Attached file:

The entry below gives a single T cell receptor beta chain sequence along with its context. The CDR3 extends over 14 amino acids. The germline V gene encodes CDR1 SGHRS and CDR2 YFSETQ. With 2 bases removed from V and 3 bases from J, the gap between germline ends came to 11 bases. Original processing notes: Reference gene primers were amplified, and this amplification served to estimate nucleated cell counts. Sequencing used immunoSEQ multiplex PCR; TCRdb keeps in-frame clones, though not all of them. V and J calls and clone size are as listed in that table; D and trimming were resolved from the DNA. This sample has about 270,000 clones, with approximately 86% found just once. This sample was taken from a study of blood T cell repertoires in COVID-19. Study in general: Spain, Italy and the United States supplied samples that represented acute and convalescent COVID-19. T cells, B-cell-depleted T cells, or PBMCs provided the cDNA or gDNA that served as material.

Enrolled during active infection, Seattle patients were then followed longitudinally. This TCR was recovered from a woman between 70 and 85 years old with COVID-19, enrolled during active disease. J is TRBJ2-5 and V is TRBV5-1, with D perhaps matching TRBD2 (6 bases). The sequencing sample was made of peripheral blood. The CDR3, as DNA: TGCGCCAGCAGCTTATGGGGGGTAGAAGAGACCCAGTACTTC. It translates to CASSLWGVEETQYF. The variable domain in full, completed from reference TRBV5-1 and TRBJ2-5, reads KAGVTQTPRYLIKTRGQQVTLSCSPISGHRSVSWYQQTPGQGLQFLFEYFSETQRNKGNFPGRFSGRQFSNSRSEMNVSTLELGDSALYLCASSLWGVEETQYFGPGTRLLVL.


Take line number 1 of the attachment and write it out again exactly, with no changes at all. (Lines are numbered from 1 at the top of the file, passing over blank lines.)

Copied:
The entry below gives a single T cell receptor beta chain sequence along with its context. The CDR3 extends over 14 amino acids. The germline V gene encodes CDR1 SGHRS and CDR2 YFSETQ. With 2 bases removed from V and 3 bases from J, the gap between germline ends came to 11 bases. Original processing notes: Reference gene primers were amplified, and this amplification served to estimate nucleated cell counts. Sequencing used immunoSEQ multiplex PCR; TCRdb keeps in-frame clones, though not all of them. V and J calls and clone size are as listed in that table; D and trimming were resolved from the DNA. This sample has about 270,000 clones, with approximately 86% found just once. This sample was taken from a study of blood T cell repertoires in COVID-19. Study in general: Spain, Italy and the United States supplied samples that represented acute and convalescent COVID-19. T cells, B-cell-depleted T cells, or PBMCs provided the cDNA or gDNA that served as material.